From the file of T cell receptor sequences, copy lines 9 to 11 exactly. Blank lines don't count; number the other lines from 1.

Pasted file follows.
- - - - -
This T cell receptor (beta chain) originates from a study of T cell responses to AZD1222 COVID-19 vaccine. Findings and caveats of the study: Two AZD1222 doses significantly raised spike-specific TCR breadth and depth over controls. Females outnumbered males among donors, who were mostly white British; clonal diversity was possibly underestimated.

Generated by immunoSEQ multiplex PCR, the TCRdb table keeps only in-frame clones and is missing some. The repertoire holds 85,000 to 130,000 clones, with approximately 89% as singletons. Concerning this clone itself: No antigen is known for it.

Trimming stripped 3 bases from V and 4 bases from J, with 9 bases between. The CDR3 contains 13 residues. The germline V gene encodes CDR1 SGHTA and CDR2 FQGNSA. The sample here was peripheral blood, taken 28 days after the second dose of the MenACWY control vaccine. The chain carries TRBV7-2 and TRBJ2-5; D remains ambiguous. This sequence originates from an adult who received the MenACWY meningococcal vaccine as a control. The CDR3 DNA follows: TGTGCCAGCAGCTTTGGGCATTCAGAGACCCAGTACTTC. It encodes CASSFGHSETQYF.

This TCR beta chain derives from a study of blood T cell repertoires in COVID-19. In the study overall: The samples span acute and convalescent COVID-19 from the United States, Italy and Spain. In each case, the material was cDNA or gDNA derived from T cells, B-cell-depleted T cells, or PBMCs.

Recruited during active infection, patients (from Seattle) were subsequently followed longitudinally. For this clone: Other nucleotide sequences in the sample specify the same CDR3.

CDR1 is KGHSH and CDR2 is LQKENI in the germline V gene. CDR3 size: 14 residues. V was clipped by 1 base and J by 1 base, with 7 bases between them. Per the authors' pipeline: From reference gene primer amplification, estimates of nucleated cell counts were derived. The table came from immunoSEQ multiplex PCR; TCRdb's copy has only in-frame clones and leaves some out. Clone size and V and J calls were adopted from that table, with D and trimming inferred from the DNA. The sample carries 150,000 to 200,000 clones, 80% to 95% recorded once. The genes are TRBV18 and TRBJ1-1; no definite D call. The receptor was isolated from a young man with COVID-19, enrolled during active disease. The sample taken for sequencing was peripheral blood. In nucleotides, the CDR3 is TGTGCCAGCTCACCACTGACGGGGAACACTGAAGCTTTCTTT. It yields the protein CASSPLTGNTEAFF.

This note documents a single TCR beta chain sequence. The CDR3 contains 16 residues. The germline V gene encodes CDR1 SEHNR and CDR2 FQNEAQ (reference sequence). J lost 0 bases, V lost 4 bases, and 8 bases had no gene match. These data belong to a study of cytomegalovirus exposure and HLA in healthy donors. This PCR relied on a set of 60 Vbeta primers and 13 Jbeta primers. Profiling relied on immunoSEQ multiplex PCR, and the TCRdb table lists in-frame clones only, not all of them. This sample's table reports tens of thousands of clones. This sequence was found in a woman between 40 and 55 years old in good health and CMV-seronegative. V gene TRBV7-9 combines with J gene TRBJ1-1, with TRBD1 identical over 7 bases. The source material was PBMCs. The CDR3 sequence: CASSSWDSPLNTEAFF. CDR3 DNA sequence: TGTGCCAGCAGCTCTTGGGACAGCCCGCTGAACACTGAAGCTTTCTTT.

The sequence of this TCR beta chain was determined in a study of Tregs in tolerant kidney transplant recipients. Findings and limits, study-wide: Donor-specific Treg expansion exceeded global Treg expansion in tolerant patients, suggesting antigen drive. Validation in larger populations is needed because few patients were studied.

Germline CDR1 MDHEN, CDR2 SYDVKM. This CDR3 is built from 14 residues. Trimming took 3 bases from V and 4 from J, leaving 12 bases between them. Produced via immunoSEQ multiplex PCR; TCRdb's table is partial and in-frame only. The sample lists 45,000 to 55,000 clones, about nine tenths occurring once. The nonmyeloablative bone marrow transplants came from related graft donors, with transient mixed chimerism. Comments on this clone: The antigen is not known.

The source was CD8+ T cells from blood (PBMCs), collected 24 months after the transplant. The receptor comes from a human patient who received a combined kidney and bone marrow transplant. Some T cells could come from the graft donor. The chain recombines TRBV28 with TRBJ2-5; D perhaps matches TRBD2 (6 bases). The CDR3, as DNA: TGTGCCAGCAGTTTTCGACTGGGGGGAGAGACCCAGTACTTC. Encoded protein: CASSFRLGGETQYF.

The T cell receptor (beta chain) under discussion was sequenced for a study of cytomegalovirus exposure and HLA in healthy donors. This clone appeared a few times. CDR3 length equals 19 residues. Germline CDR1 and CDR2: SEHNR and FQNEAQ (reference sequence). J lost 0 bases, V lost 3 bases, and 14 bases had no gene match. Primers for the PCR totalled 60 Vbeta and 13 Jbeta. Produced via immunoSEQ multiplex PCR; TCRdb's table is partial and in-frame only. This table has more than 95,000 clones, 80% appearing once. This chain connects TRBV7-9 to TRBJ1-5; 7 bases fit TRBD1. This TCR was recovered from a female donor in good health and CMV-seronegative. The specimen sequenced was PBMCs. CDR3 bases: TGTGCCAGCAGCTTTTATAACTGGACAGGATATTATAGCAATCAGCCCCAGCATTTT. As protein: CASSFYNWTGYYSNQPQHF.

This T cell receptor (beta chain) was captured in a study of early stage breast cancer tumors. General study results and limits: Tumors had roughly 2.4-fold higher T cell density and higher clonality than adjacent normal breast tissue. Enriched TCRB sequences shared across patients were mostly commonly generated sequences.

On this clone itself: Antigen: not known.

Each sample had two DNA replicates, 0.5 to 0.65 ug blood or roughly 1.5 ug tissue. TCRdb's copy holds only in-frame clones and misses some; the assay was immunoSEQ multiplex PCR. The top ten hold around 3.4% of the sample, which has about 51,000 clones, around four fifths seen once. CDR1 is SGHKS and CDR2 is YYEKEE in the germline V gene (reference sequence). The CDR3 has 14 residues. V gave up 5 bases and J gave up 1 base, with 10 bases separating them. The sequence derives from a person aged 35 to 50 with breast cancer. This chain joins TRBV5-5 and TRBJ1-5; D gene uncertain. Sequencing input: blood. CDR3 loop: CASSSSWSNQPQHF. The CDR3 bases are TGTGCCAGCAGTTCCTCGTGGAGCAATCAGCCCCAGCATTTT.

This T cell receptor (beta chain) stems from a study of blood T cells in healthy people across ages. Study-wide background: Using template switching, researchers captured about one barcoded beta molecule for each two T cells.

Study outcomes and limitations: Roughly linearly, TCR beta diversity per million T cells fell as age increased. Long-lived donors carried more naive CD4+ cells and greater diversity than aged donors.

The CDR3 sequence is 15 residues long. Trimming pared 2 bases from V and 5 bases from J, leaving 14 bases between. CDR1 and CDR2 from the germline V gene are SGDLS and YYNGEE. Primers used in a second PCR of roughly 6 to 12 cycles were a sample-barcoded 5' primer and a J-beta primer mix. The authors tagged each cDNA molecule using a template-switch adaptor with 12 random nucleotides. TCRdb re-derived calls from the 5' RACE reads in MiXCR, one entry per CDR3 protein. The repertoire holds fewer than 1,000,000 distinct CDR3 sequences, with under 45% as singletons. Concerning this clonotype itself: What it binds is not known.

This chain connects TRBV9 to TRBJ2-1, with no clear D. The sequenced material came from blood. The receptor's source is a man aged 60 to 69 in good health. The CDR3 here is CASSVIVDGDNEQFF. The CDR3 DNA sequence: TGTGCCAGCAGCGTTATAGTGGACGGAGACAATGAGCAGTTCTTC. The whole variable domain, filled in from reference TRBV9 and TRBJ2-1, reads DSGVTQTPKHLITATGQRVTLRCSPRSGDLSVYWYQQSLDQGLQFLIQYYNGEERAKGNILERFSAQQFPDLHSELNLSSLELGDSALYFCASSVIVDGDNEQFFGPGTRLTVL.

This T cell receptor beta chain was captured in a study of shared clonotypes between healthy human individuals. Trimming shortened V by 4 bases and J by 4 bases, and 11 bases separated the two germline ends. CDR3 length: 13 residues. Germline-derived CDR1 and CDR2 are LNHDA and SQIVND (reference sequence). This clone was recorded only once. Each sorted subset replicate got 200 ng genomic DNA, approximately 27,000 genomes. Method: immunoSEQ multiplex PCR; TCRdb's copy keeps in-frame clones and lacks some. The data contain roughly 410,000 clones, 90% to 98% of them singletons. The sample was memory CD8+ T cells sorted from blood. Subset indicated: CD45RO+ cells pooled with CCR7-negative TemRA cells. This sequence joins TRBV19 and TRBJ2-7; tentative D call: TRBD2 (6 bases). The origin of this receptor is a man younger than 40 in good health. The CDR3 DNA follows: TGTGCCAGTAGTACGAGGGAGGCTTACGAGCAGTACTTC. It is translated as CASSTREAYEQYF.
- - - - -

Germline CDR1 MDHEN, CDR2 SYDVKM. This CDR3 is built from 14 residues. Trimming took 3 bases from V and 4 from J, leaving 12 bases between them. Produced via immunoSEQ multiplex PCR; TCRdb's table is partial and in-frame only. The sample lists 45,000 to 55,000 clones, about nine tenths occurring once. The nonmyeloablative bone marrow transplants came from related graft donors, with transient mixed chimerism. Comments on this clone: The antigen is not known.

The source was CD8+ T cells from blood (PBMCs), collected 24 months after the transplant. The receptor comes from a human patient who received a combined kidney and bone marrow transplant. Some T cells could come from the graft donor. The chain recombines TRBV28 with TRBJ2-5; D perhaps matches TRBD2 (6 bases). The CDR3, as DNA: TGTGCCAGCAGTTTTCGACTGGGGGGAGAGACCCAGTACTTC. Encoded protein: CASSFRLGGETQYF.

The T cell receptor (beta chain) under discussion was sequenced for a study of cytomegalovirus exposure and HLA in healthy donors. This clone appeared a few times. CDR3 length equals 19 residues. Germline CDR1 and CDR2: SEHNR and FQNEAQ (reference sequence). J lost 0 bases, V lost 3 bases, and 14 bases had no gene match. Primers for the PCR totalled 60 Vbeta and 13 Jbeta. Produced via immunoSEQ multiplex PCR; TCRdb's table is partial and in-frame only. This table has more than 95,000 clones, 80% appearing once. This chain connects TRBV7-9 to TRBJ1-5; 7 bases fit TRBD1. This TCR was recovered from a female donor in good health and CMV-seronegative. The specimen sequenced was PBMCs. CDR3 bases: TGTGCCAGCAGCTTTTATAACTGGACAGGATATTATAGCAATCAGCCCCAGCATTTT. As protein: CASSFYNWTGYYSNQPQHF.